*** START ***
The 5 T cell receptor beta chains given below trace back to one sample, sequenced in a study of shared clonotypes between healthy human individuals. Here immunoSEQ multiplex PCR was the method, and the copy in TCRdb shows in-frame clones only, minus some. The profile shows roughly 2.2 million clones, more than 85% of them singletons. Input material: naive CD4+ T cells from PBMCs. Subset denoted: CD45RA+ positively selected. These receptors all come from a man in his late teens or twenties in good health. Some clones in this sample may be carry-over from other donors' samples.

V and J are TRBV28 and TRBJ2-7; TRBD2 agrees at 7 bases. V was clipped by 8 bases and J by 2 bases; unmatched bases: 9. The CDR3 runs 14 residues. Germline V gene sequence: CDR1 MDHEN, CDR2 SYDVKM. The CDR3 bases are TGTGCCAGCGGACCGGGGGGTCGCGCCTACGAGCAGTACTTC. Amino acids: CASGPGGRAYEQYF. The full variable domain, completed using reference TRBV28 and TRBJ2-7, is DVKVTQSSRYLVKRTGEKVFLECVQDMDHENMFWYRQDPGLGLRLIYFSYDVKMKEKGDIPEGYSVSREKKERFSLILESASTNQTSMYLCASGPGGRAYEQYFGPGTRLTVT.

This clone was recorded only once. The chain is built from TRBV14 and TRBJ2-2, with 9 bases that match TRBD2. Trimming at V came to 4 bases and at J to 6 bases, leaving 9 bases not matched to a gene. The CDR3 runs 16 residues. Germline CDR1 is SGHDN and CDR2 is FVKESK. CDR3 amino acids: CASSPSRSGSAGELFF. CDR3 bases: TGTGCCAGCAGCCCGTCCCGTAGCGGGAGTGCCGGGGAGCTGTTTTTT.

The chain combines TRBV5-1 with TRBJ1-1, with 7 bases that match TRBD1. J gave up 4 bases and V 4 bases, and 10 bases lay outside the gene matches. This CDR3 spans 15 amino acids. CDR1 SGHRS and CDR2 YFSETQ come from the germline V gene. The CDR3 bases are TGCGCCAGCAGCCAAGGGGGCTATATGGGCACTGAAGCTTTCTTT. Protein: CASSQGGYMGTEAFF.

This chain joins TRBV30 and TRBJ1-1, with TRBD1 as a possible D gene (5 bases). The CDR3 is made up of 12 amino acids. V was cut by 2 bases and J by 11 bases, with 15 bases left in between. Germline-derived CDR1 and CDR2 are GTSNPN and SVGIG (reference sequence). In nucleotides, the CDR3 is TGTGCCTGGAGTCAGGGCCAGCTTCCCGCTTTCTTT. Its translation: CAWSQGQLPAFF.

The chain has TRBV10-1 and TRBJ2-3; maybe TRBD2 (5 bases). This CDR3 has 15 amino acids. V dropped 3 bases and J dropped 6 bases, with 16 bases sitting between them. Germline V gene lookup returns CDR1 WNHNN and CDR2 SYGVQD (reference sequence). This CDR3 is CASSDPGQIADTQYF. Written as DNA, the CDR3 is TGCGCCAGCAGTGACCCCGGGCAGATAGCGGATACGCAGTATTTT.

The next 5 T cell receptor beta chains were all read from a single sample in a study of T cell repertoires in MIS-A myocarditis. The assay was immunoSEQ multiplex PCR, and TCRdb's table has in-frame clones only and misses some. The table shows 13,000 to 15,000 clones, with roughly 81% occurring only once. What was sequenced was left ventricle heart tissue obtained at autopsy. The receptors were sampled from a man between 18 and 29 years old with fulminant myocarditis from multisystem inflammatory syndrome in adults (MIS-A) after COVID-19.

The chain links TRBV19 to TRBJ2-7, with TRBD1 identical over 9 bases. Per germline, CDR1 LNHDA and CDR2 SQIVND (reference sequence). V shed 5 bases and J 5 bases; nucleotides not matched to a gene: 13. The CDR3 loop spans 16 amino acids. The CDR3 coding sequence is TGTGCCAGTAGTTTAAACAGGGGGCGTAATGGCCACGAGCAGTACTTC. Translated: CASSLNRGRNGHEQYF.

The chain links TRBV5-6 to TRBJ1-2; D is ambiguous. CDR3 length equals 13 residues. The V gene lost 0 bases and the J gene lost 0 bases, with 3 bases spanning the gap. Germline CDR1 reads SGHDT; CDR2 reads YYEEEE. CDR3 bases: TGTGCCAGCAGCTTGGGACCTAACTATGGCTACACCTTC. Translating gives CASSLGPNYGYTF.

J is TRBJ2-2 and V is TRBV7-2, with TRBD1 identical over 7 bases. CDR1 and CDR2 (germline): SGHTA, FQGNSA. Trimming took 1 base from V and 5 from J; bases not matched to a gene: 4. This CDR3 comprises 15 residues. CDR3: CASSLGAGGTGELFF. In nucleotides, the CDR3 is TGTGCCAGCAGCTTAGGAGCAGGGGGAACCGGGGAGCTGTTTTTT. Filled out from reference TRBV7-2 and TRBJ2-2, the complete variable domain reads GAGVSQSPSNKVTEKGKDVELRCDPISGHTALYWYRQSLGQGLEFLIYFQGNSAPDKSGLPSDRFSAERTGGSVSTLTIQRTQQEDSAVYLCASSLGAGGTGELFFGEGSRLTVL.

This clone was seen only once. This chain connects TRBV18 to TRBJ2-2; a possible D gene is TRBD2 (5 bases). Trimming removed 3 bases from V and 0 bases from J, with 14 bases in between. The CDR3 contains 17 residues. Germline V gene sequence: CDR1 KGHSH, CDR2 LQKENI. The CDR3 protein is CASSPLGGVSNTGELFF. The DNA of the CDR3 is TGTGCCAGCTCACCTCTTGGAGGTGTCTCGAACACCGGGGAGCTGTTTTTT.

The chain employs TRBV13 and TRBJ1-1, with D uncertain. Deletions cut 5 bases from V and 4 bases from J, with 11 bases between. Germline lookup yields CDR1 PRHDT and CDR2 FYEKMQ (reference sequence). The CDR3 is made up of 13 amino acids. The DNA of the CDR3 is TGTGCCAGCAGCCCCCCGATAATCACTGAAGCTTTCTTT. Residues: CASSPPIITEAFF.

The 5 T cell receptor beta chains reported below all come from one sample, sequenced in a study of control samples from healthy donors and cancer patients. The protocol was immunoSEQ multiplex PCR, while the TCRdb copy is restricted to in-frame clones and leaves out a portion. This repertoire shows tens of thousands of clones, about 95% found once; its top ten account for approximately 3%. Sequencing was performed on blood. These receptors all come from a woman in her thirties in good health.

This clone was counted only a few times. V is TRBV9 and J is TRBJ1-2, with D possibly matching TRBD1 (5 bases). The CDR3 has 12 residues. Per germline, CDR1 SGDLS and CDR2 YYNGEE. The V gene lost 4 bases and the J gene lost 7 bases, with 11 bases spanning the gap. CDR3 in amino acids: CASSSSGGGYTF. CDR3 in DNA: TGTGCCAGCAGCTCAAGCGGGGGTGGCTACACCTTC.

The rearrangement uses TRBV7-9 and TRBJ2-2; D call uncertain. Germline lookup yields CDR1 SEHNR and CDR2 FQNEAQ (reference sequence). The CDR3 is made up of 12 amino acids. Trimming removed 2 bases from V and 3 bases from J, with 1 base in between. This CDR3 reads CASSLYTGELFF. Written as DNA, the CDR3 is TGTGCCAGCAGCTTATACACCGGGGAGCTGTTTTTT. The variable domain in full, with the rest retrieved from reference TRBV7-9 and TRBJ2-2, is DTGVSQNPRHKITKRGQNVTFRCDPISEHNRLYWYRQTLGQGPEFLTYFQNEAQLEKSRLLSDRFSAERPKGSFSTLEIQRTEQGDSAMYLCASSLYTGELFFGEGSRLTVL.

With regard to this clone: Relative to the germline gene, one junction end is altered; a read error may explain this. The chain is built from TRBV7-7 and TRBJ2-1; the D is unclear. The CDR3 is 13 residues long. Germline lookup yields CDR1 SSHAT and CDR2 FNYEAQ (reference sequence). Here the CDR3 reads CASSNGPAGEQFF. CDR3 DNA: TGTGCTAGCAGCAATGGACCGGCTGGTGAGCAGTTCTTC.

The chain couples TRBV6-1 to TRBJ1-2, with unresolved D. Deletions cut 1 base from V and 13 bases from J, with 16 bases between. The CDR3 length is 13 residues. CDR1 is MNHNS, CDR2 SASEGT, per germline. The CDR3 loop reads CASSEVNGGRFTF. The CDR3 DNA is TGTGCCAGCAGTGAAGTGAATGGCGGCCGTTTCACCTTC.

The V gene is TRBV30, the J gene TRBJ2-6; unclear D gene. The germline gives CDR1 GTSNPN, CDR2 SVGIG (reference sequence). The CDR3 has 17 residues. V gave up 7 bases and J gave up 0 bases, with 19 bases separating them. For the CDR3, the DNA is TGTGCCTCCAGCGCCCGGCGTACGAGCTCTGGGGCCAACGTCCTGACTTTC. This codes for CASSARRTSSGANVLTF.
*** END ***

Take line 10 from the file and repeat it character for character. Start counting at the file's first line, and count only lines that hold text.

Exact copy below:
J is TRBJ2-2 and V is TRBV7-2, with TRBD1 identical over 7 bases. CDR1 and CDR2 (germline): SGHTA, FQGNSA. Trimming took 1 base from V and 5 from J; bases not matched to a gene: 4. This CDR3 comprises 15 residues. CDR3: CASSLGAGGTGELFF. In nucleotides, the CDR3 is TGTGCCAGCAGCTTAGGAGCAGGGGGAACCGGGGAGCTGTTTTTT. Filled out from reference TRBV7-2 and TRBJ2-2, the complete variable domain reads GAGVSQSPSNKVTEKGKDVELRCDPISGHTALYWYRQSLGQGLEFLIYFQGNSAPDKSGLPSDRFSAERTGGSVSTLTIQRTQQEDSAVYLCASSLGAGGTGELFFGEGSRLTVL.